- Landscape Design: Distinctive Landscaping, Charlotte, VT
- Interior Design: Perch Interiors, BTV
- Commissioning Agent: GWR Engineering, Charlotte, VT
- Construction Manager: HP Cummings, Woodsville, NH
- Site and Concrete: SD Ireland, BTV
- Landscaping: Church Hills Landscapes, Charlotte, VT
- Landscaping: DiStefano Landscaping, Jericho, VT
- Masonry: Lacaillade Masonry, Huntington, VT
- Steel: Jeffords Steel, Plattsburgh, NY
- Roofing: AC Hathorne, So. Burlington, VT
- Glazing: St. Albans Glass, St. Albans,VT
- IT: Clearbearing, Essex Junction, VT
- Kitchen Equipment: Kittredge, Williston, VT
- AV: AV Corp, Shelburne, VT
- AV: TCA Designs, Orleans, VT
- Millwork: Commonwealth Construction, No. Walpole, NH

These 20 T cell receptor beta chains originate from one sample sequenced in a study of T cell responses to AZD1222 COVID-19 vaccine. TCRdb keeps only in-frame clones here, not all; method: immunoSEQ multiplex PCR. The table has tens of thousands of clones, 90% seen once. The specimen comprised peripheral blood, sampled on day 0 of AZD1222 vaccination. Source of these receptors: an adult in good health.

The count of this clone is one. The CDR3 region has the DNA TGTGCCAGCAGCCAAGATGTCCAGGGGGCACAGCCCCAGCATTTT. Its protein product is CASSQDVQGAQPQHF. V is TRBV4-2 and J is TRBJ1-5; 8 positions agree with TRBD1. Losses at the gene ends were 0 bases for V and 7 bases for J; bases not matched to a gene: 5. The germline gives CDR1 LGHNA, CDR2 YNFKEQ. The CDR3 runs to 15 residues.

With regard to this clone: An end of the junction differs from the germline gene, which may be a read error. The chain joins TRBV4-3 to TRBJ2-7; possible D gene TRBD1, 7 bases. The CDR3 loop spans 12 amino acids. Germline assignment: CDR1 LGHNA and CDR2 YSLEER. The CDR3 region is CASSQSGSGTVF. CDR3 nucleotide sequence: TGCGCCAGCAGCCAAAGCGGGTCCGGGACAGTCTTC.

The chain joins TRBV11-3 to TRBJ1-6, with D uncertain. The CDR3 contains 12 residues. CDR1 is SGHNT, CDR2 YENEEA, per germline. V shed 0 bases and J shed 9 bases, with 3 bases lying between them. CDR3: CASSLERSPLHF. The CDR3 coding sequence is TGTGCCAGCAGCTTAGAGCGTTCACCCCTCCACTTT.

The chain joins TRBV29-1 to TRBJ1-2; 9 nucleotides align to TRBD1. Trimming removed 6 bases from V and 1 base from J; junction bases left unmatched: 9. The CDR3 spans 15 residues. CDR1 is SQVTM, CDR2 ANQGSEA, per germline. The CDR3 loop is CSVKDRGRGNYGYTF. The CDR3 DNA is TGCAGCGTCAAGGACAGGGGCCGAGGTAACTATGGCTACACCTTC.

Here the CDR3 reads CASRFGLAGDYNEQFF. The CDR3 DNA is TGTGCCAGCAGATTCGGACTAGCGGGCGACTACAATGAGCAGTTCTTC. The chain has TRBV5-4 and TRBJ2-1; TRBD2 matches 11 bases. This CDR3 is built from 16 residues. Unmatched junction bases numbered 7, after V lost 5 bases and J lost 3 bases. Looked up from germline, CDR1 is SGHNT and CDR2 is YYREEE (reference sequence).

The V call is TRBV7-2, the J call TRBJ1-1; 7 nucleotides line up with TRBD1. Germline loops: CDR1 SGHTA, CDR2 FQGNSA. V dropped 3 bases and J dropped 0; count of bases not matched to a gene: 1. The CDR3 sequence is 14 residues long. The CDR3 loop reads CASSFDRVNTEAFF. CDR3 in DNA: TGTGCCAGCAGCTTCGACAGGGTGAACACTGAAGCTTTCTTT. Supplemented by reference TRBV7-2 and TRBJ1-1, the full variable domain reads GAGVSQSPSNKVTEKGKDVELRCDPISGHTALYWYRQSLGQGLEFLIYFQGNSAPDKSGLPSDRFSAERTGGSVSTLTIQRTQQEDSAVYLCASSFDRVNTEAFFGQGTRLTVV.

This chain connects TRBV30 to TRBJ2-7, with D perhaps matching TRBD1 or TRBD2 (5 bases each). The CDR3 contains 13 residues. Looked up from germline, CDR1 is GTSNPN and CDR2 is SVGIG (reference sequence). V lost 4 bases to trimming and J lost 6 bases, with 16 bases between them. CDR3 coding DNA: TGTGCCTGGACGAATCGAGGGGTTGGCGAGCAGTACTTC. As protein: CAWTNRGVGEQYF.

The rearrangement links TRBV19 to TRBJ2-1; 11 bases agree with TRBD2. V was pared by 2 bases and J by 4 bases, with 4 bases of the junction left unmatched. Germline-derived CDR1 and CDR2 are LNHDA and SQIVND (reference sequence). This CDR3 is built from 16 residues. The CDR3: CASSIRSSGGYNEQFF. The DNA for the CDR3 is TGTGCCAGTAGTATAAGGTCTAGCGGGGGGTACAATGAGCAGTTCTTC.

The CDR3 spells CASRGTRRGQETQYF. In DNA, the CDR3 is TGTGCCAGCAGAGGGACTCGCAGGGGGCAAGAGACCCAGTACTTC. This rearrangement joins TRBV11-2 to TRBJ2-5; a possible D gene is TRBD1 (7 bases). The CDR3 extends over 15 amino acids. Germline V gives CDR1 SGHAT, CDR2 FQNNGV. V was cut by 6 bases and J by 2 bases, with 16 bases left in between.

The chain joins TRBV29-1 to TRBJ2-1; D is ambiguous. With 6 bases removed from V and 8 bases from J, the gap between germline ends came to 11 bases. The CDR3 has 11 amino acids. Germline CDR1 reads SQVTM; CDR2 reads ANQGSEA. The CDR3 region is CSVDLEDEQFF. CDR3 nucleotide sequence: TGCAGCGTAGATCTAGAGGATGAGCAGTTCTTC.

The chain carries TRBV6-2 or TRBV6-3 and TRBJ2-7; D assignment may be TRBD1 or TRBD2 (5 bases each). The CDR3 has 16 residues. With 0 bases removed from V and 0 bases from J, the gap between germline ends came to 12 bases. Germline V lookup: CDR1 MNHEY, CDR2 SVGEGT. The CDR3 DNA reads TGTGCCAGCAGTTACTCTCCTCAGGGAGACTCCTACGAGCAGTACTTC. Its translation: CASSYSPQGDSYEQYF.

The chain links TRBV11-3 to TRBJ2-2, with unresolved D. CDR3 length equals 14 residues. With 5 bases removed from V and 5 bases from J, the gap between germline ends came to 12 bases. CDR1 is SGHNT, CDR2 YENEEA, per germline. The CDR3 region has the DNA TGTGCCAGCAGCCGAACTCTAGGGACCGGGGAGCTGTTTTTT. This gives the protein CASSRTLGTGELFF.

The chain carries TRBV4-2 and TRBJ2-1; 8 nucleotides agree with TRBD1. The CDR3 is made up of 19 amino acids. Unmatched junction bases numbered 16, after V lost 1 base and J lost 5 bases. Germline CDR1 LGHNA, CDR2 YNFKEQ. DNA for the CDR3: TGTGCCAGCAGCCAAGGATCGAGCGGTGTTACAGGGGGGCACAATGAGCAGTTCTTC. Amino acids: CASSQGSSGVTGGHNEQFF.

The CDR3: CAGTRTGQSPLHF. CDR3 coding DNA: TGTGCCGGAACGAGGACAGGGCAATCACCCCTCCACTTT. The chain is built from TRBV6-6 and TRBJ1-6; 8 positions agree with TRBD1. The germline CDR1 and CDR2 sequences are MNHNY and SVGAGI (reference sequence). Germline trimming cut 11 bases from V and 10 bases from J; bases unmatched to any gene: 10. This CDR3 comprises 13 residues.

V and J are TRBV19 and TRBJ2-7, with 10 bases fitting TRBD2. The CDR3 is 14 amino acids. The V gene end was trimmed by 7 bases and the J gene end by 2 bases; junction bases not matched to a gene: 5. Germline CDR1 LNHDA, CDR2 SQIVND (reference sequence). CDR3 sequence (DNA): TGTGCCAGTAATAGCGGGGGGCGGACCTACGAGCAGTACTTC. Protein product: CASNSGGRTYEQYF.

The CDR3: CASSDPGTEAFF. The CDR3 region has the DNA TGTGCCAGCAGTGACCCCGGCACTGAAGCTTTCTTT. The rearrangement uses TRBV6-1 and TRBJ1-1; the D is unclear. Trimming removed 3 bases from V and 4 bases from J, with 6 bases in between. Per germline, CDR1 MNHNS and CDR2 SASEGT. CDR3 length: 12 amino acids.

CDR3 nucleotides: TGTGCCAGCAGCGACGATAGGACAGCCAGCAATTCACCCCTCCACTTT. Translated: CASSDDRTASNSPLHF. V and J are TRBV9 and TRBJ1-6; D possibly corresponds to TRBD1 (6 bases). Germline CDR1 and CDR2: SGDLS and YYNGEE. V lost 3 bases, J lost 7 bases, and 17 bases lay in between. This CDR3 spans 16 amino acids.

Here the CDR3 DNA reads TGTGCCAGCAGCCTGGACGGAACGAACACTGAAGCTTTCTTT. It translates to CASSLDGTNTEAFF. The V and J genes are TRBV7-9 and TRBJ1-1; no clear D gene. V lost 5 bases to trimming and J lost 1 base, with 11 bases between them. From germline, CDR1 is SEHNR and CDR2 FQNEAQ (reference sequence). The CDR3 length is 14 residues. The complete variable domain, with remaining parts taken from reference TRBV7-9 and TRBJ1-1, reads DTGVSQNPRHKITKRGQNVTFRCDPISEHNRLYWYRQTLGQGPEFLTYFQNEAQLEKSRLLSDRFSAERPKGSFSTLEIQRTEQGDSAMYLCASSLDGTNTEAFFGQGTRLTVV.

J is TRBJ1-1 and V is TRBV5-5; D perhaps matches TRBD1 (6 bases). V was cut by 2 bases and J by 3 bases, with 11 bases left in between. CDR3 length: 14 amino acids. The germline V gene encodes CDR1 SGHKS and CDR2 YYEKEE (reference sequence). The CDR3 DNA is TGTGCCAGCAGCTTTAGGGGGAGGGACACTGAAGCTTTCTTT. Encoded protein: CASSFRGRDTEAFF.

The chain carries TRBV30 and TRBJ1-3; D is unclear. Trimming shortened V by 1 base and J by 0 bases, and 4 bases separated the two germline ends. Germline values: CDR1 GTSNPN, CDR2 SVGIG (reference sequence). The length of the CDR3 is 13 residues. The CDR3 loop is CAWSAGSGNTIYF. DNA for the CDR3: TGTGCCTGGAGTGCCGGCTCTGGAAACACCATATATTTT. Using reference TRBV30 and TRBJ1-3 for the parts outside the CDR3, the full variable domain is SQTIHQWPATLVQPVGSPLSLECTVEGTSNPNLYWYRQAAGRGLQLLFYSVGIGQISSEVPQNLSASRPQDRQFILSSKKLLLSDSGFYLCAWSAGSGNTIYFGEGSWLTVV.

- Millwork: Stark Mountain, New Haven, VT
- Mechanical: Avonda Air Systems, So. Burlington, VT
- Mechanical: Ouellette Plumbings, Williston, VT
- Electrical: Benoit Electric, Barre, VT
- Electrical: Omega Electric, So. Burlington, VT
- Solar: Sun Common, Waterbury, VT
- Geothermal Well Drilling: Spafford Wells, Jericho, VT
- Modular Walls & Office Furnishings: Office Environments, So. Burlington, VT
Yes, the project is respectful of the past, even as it embraces the future. Hula is at once both utterly contemporary and timeless.